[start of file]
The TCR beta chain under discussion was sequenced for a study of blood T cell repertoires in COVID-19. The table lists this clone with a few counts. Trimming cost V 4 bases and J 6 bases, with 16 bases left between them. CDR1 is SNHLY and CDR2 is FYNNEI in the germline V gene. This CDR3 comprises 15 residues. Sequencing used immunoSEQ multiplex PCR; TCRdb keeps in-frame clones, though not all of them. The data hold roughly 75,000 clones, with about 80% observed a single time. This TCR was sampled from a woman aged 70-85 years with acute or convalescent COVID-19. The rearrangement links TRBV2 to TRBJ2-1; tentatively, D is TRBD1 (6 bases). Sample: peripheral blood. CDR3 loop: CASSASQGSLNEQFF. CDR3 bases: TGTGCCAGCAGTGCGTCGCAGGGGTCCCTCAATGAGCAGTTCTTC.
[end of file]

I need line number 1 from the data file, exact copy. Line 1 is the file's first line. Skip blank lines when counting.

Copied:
The TCR beta chain under discussion was sequenced for a study of blood T cell repertoires in COVID-19. The table lists this clone with a few counts. Trimming cost V 4 bases and J 6 bases, with 16 bases left between them. CDR1 is SNHLY and CDR2 is FYNNEI in the germline V gene. This CDR3 comprises 15 residues. Sequencing used immunoSEQ multiplex PCR; TCRdb keeps in-frame clones, though not all of them. The data hold roughly 75,000 clones, with about 80% observed a single time. This TCR was sampled from a woman aged 70-85 years with acute or convalescent COVID-19. The rearrangement links TRBV2 to TRBJ2-1; tentatively, D is TRBD1 (6 bases). Sample: peripheral blood. CDR3 loop: CASSASQGSLNEQFF. CDR3 bases: TGTGCCAGCAGTGCGTCGCAGGGGTCCCTCAATGAGCAGTTCTTC.